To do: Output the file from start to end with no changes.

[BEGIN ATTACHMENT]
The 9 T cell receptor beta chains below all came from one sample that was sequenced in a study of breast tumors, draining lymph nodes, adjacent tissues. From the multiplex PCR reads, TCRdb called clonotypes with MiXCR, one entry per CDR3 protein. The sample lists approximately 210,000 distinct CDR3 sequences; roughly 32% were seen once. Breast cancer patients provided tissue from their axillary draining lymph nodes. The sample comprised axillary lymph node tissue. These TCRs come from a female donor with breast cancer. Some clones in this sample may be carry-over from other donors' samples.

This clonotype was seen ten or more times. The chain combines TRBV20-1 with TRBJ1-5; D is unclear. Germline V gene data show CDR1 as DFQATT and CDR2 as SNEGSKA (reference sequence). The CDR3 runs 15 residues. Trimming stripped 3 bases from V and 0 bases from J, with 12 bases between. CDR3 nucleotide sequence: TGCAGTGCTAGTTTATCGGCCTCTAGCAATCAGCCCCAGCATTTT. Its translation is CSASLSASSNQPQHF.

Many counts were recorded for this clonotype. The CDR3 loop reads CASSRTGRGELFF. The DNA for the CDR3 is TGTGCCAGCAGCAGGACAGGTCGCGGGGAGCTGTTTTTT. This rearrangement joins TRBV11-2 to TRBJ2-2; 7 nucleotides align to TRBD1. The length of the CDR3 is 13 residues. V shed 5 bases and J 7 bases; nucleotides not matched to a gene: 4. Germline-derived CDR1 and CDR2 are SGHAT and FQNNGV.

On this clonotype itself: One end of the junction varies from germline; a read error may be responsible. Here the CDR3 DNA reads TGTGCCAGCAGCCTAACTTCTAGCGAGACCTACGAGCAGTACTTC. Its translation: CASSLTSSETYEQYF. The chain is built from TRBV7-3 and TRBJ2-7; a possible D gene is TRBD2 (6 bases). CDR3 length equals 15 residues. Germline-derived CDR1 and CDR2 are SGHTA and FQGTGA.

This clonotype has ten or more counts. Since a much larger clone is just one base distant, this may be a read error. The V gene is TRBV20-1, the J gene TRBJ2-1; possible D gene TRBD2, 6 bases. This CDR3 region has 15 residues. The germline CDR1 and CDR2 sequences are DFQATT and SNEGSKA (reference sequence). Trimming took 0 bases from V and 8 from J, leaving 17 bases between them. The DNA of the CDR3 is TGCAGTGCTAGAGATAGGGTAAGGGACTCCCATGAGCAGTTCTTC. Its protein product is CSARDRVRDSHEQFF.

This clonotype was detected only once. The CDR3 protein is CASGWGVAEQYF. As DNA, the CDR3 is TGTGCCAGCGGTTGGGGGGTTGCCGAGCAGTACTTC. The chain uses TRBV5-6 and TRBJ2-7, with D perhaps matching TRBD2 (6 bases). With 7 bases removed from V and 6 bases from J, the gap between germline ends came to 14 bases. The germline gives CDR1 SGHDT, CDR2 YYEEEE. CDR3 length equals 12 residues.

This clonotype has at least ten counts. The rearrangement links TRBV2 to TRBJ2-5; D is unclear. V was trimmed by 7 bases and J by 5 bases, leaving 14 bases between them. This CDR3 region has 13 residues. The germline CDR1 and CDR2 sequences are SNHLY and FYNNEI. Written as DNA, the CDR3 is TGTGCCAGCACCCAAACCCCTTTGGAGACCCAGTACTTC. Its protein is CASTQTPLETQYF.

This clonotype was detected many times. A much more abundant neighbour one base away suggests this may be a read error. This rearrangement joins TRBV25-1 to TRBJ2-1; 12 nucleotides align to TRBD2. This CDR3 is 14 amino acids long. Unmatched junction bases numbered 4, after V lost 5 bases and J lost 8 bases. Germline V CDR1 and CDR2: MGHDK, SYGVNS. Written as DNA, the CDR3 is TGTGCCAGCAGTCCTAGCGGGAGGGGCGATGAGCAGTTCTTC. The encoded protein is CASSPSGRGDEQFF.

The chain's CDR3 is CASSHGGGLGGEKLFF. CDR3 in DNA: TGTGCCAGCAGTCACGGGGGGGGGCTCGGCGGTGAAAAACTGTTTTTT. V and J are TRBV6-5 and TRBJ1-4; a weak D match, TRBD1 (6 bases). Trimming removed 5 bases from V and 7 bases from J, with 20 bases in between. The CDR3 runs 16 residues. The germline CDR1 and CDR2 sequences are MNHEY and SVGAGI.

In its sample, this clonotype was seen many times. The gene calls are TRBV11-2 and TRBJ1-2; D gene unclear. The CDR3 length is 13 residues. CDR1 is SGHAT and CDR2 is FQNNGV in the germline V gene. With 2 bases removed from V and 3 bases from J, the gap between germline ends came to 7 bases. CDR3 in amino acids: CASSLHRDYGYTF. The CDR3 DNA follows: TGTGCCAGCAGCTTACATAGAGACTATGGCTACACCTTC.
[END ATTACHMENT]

The 9 T cell receptor beta chains below all came from one sample that was sequenced in a study of breast tumors, draining lymph nodes, adjacent tissues. From the multiplex PCR reads, TCRdb called clonotypes with MiXCR, one entry per CDR3 protein. The sample lists approximately 210,000 distinct CDR3 sequences; roughly 32% were seen once. Breast cancer patients provided tissue from their axillary draining lymph nodes. The sample comprised axillary lymph node tissue. These TCRs come from a female donor with breast cancer. Some clones in this sample may be carry-over from other donors' samples.

This clonotype was seen ten or more times. The chain combines TRBV20-1 with TRBJ1-5; D is unclear. Germline V gene data show CDR1 as DFQATT and CDR2 as SNEGSKA (reference sequence). The CDR3 runs 15 residues. Trimming stripped 3 bases from V and 0 bases from J, with 12 bases between. CDR3 nucleotide sequence: TGCAGTGCTAGTTTATCGGCCTCTAGCAATCAGCCCCAGCATTTT. Its translation is CSASLSASSNQPQHF.

Many counts were recorded for this clonotype. The CDR3 loop reads CASSRTGRGELFF. The DNA for the CDR3 is TGTGCCAGCAGCAGGACAGGTCGCGGGGAGCTGTTTTTT. This rearrangement joins TRBV11-2 to TRBJ2-2; 7 nucleotides align to TRBD1. The length of the CDR3 is 13 residues. V shed 5 bases and J 7 bases; nucleotides not matched to a gene: 4. Germline-derived CDR1 and CDR2 are SGHAT and FQNNGV.

On this clonotype itself: One end of the junction varies from germline; a read error may be responsible. Here the CDR3 DNA reads TGTGCCAGCAGCCTAACTTCTAGCGAGACCTACGAGCAGTACTTC. Its translation: CASSLTSSETYEQYF. The chain is built from TRBV7-3 and TRBJ2-7; a possible D gene is TRBD2 (6 bases). CDR3 length equals 15 residues. Germline-derived CDR1 and CDR2 are SGHTA and FQGTGA.

This clonotype has ten or more counts. Since a much larger clone is just one base distant, this may be a read error. The V gene is TRBV20-1, the J gene TRBJ2-1; possible D gene TRBD2, 6 bases. This CDR3 region has 15 residues. The germline CDR1 and CDR2 sequences are DFQATT and SNEGSKA (reference sequence). Trimming took 0 bases from V and 8 from J, leaving 17 bases between them. The DNA of the CDR3 is TGCAGTGCTAGAGATAGGGTAAGGGACTCCCATGAGCAGTTCTTC. Its protein product is CSARDRVRDSHEQFF.

This clonotype was detected only once. The CDR3 protein is CASGWGVAEQYF. As DNA, the CDR3 is TGTGCCAGCGGTTGGGGGGTTGCCGAGCAGTACTTC. The chain uses TRBV5-6 and TRBJ2-7, with D perhaps matching TRBD2 (6 bases). With 7 bases removed from V and 6 bases from J, the gap between germline ends came to 14 bases. The germline gives CDR1 SGHDT, CDR2 YYEEEE. CDR3 length equals 12 residues.

This clonotype has at least ten counts. The rearrangement links TRBV2 to TRBJ2-5; D is unclear. V was trimmed by 7 bases and J by 5 bases, leaving 14 bases between them. This CDR3 region has 13 residues. The germline CDR1 and CDR2 sequences are SNHLY and FYNNEI. Written as DNA, the CDR3 is TGTGCCAGCACCCAAACCCCTTTGGAGACCCAGTACTTC. Its protein is CASTQTPLETQYF.

This clonotype was detected many times. A much more abundant neighbour one base away suggests this may be a read error. This rearrangement joins TRBV25-1 to TRBJ2-1; 12 nucleotides align to TRBD2. This CDR3 is 14 amino acids long. Unmatched junction bases numbered 4, after V lost 5 bases and J lost 8 bases. Germline V CDR1 and CDR2: MGHDK, SYGVNS. Written as DNA, the CDR3 is TGTGCCAGCAGTCCTAGCGGGAGGGGCGATGAGCAGTTCTTC. The encoded protein is CASSPSGRGDEQFF.

The chain's CDR3 is CASSHGGGLGGEKLFF. CDR3 in DNA: TGTGCCAGCAGTCACGGGGGGGGGCTCGGCGGTGAAAAACTGTTTTTT. V and J are TRBV6-5 and TRBJ1-4; a weak D match, TRBD1 (6 bases). Trimming removed 5 bases from V and 7 bases from J, with 20 bases in between. The CDR3 runs 16 residues. The germline CDR1 and CDR2 sequences are MNHEY and SVGAGI.

In its sample, this clonotype was seen many times. The gene calls are TRBV11-2 and TRBJ1-2; D gene unclear. The CDR3 length is 13 residues. CDR1 is SGHAT and CDR2 is FQNNGV in the germline V gene. With 2 bases removed from V and 3 bases from J, the gap between germline ends came to 7 bases. CDR3 in amino acids: CASSLHRDYGYTF. The CDR3 DNA follows: TGTGCCAGCAGCTTACATAGAGACTATGGCTACACCTTC.